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Amazon's Kindle to Benefit AT&T vs. Sprint?

Posted by: Olga Kharif on October 23, 2009

It looks like Amazon may be dropping Sprint Nextel as the primary wireless service provider for its Kindle e-reader device. Its new international Kindle, which can download e-books in the U.S. and more than 100 other countries, is powered by AT&T. While Sprint continues to support and sell Kindle DX, that device, which features a larger display, is $230 more expensive than the international Kindle and, thus, is likely to enjoy lower sales. And some analysts believe the DX may soon be phased out.

That’s bad news for Sprint, and great news for AT&T, Sanford C. Bernstein analyst Craig Moffett writes in today’s note. He figures the Kindle will drive 1 million Kindle users to AT&T — net subscriber additions that Sprint will lose out on. Moffett estimates that Sprint makes about $5 per each subscriber addition and $2 per every e-book downloaded onto Kindle over its networks. That’s not very much, but still; Sprint, which has been bleeding subscribers for months, need every additional customer it can get. I’ve not heard back from Sprint or yet.

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Reader Comments


October 25, 2009 01:12 AM

I've been a Sprint loyalist for 8 yrs and though I've never had a major issue with them or my cell, I understand why people have bailed. I think every carrier will provide bad service from time to time and poor coverage. Sprint has been doing very well the last few yrs and with their simplistic pricing and new phones, the underdog will eventually rein over carriers who thought they are invincible. Just because Amazon drops Sprint in favor of AT&T, doesn’t mean Sprint is a bad carrier.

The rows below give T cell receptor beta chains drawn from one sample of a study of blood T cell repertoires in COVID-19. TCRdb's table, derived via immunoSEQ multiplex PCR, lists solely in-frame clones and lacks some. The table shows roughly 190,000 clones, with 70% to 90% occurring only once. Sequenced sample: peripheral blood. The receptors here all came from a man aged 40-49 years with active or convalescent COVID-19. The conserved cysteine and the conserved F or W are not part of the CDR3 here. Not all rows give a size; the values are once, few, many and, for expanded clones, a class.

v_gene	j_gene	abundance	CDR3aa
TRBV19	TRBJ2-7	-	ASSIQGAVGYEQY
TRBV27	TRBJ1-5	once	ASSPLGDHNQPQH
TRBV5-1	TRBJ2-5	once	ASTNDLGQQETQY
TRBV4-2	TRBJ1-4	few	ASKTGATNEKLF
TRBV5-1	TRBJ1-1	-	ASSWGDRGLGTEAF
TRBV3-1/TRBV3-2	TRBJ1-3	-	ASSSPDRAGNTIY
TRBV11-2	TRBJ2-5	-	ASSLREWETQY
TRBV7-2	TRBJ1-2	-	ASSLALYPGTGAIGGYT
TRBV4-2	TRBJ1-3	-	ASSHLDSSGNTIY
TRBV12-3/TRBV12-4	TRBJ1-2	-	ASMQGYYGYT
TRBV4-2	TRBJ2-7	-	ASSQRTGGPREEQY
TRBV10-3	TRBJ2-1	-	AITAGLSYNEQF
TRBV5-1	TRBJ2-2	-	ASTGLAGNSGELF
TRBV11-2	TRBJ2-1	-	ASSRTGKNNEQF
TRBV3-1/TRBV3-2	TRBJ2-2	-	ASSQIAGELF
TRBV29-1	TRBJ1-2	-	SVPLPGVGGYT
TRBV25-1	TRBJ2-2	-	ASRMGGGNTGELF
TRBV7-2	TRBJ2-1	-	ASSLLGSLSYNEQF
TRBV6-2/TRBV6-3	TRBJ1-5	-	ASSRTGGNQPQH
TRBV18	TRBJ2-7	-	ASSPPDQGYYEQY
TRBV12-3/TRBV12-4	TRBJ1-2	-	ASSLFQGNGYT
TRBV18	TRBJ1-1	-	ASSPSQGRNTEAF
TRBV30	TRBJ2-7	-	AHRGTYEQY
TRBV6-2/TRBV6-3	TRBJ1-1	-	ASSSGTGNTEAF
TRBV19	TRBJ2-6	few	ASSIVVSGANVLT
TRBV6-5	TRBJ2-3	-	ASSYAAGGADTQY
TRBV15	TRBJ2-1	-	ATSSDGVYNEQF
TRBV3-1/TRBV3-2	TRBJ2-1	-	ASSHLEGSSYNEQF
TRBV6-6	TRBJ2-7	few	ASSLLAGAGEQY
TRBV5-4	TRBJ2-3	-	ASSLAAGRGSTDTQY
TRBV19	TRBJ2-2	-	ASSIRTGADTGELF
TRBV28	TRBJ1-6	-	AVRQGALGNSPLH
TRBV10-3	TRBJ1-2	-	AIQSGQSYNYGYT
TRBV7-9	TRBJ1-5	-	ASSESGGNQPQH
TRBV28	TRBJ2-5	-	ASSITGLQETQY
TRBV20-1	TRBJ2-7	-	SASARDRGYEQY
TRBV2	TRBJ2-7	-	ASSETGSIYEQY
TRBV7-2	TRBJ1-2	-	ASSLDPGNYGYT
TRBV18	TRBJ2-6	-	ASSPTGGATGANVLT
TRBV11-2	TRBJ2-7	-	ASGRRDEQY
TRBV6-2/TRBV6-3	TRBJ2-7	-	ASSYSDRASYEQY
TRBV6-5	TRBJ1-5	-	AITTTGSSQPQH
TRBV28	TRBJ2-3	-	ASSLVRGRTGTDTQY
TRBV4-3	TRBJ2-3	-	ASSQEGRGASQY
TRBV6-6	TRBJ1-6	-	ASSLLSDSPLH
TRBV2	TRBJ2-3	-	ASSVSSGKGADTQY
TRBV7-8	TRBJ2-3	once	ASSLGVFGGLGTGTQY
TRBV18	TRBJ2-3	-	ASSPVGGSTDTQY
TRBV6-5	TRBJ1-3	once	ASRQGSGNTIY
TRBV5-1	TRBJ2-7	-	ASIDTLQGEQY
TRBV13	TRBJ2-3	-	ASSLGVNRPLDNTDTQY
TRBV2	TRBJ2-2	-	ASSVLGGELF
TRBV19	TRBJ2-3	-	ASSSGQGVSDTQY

October 26, 2009 07:52 AM



October 26, 2009 10:06 AM

The ability to work overseas was the limiting factor from a Sprint perspective due to Sprint's network. I'm curious as to how Kindle will do on ATT's network given the iPhone complaints on it. I think it's risky.


October 27, 2009 11:27 AM

I, too, think that Amazon's customer service will be swamped with complaints about AT&T's lack of coverage. If you go to the Kindle discussion boards, you will find customers who owned Sprint Kindles and returned them within 30 days for the AT&T Kindle and regretting that decision. Now they cannot get a Sprint Kindle. If I wanted to make money, I could hold on to my Sprint Kindle another 6-8 months and sell for a good profit. Amazon does not want this customer service nightmare, but I'm sure they believed AT&T's line about their superior network.


November 2, 2009 12:25 PM

I agree with Arv.
I've had Sprint wireless service for about 11 years now and they have had their problems but last few years they have been top notch - never drop a call.

My friends with Iphone on ATT complain all the time about AT&T service. It sucks.The only reason why they are doing well is because of Iphone, in my opinion

Thomas Harr

November 3, 2009 07:18 PM

Sprint's CDMA and IDEN networks are performing at best ever levels. People upgrading from Sprint's Kindle to AT&T's Kindle will soon regret their decision.

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BusinessWeek writers Peter Burrows, Cliff Edwards, Olga Kharif, Aaron Ricadela, Douglas MacMillan, and Spencer Ante dig behind the headlines to analyze what’s really happening throughout the world of technology. One of the first mainstream media tech blogs, Tech Beat covers everything from tech bellwethers like Apple, Google, and Intel and emerging new leaders such as Facebook to new technologies, trends, and controversies.



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